What is Summer Melt?Each summer, roughly 10-40% of college-bound students who are planning to go to college change their mind, withdrawing their enrollment completely, according to Strategic Data Project from the Center for Education Policy Research at Harvard University. It occurs more often with low-income students who may not have sufficient financial aid, miss deadlines, or lack support from their community.
How Can You Combat Summer Melt?Students that are daunted by the prospect of college and considering backing out should keep in mind a few things. First, if funds are too limited to realistically afford college, you can contact your school’s financial aid office to negotiate your financial aid package. Second, you can continue the scholarship search throughout the summer and for the remainder of the college years, keeping in mind that scholarships are not just limited to high school seniors. Third, you can seek encouragement and guidance from your friends and family about the excitement and achievement of going to college.
The Other Side of Summer MeltThe term “summer melt” has multiple meanings in the admissions world. While it mostly describes the phenomenon of students who were at one point committed but decided not to enroll, it also refers to those financial aid dollars that free up at certain institutions because students are dropping away or changing their intended college. There is no penalty for switching from one college to another; however, students do lose out on their deposit at their initial choice. What’s more, they relinquish their financial aid package at that school too. So what does this have to do with you? Read further to see how to get more financial aid as a result of a few changed minds:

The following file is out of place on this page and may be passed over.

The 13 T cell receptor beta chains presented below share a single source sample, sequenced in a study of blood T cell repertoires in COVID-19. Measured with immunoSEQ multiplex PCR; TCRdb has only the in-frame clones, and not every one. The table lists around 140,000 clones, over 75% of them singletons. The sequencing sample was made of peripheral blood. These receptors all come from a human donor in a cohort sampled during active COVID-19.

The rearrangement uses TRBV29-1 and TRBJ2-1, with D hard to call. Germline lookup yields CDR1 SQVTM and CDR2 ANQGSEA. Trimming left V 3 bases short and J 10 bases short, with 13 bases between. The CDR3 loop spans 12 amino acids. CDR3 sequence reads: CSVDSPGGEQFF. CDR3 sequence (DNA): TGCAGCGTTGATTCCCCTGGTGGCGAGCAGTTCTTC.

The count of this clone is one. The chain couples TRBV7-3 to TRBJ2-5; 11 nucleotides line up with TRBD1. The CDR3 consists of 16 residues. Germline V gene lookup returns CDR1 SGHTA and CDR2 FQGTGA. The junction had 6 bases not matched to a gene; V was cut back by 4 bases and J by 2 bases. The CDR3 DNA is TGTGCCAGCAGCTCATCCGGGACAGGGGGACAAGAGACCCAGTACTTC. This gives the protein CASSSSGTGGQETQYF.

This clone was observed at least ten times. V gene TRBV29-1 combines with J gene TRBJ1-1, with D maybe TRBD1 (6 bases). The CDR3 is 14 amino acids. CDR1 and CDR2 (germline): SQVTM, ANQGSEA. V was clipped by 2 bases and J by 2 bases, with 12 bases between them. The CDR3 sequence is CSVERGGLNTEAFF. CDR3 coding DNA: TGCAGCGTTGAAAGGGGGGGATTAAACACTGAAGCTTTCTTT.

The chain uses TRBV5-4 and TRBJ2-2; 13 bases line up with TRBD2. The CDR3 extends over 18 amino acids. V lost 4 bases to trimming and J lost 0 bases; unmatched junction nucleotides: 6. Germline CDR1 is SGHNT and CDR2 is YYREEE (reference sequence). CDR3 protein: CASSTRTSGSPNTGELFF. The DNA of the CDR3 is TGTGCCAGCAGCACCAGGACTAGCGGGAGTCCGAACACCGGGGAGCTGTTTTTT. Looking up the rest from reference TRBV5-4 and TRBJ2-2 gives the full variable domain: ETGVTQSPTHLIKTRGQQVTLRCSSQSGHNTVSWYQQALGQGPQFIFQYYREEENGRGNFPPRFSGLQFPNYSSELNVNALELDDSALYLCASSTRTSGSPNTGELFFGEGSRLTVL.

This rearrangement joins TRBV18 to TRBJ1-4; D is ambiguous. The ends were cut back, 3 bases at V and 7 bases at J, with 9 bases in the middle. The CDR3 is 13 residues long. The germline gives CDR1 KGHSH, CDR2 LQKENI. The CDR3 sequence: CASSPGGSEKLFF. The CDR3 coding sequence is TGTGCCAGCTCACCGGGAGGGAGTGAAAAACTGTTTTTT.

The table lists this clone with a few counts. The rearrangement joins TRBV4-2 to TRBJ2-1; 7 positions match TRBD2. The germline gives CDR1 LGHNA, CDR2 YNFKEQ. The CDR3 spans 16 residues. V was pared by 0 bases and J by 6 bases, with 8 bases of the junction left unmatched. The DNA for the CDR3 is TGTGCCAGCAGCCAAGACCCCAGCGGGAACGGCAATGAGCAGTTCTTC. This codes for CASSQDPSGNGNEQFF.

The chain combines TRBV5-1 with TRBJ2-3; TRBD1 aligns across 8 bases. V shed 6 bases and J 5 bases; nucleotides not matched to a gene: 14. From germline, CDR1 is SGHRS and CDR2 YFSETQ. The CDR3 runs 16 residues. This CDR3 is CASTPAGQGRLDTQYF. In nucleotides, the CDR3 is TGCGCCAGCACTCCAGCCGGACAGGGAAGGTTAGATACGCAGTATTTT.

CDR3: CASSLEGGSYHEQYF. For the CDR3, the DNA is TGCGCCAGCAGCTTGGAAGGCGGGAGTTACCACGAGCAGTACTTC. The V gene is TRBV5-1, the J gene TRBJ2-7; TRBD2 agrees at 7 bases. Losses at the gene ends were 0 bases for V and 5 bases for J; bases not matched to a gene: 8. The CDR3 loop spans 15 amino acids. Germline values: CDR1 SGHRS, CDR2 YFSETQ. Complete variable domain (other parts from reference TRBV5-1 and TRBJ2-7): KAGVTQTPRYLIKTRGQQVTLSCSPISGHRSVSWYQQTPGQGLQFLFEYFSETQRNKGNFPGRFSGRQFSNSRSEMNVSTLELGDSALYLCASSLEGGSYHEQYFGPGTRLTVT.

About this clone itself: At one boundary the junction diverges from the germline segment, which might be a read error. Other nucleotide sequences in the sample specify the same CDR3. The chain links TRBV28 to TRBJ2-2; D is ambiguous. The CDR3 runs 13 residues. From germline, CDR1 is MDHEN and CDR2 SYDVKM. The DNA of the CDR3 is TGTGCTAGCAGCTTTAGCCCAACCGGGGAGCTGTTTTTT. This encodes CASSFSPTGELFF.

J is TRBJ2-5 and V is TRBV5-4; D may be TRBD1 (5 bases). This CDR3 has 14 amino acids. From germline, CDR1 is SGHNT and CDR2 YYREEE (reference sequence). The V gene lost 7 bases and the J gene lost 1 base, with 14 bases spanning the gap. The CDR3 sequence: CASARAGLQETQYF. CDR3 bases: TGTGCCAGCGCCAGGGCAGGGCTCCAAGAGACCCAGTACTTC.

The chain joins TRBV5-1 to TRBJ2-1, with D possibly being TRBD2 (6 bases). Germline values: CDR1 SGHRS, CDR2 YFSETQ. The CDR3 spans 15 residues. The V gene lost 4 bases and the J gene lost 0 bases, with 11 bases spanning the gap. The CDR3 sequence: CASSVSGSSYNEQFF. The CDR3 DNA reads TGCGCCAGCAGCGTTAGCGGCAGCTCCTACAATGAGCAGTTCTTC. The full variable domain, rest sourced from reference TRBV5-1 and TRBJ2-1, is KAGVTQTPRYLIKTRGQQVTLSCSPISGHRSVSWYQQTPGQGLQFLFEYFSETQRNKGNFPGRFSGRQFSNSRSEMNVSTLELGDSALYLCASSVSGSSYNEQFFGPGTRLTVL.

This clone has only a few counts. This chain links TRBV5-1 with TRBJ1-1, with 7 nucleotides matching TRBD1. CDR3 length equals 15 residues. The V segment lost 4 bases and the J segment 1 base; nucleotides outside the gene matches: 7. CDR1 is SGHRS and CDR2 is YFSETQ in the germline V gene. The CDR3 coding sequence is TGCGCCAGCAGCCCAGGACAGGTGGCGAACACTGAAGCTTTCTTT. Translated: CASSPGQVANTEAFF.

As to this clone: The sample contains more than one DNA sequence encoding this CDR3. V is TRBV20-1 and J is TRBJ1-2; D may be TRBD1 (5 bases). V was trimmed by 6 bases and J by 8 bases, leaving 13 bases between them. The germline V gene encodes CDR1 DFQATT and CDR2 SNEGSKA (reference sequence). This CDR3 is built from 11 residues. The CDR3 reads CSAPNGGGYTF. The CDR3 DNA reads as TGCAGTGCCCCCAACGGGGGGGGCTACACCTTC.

1. Write a letter or make a phone call to the financial aid office.First, start the conversation by thanking the school for the generous financial aid package that they already awarded you. Proceed to discuss your enthusiasm for the school and ask nicely if there is any further financial aid that has become available and can be distributed to your financial aid package.
2. Know when to call.It would be pointless to contact the school’s financial aid office the week after May 1, or National Decision Day. Rather, wait until mid-summer, i.e. late June or July. At this point, those students who were unsure in May have committed to their final decision, thereby freeing up financial aid.
3. Do your research.While there may be financial aid money that is unclaimed, there may also be scholarships that fall into the same category. Ask the financial aid office if there are still scholarship opportunities that are open or were never distributed. They can tell you how to apply.
4. Be honest.If your financial circumstances have changed, this is your chance to let the financial aid office know before the school year begins. So if a job loss or death has impacted your family’s finances, share this with the financial aid office now.
Finding Other College Funding Sources this SummerIf you still do not have sufficient funds to pay for school, use the summer months to research, apply for, and pursue the following college tuition funding sources:
- Scholarships and grants – Many students make the mistake of limiting the scholarship search to their senior year of high school. Remember that you can apply for scholarships and grants using Fastweb the entire time you’re enrolled in school. Make sure you update your profile and check your Scholarship Matches frequently.
- Student Loans – If you need help bridging the gap between what your college costs and your merit and financial aid package, you can find relief with private student loans. Fastweb’s Student Loan Center can help you find the right student loan to fund your education.
- Part-Time Jobs and Paid Internships – Finding and keeping a part-time job can help you pay for student expenses while you’re in school. Some employers even offer their part-time employees tuition assistance to help pay for school.
- Education Tax Benefits – There are education tax credits you can claim each year simply for being enrolled in college: the Lifetime Learning Tax Credit and the American Opportunity Tax Credit.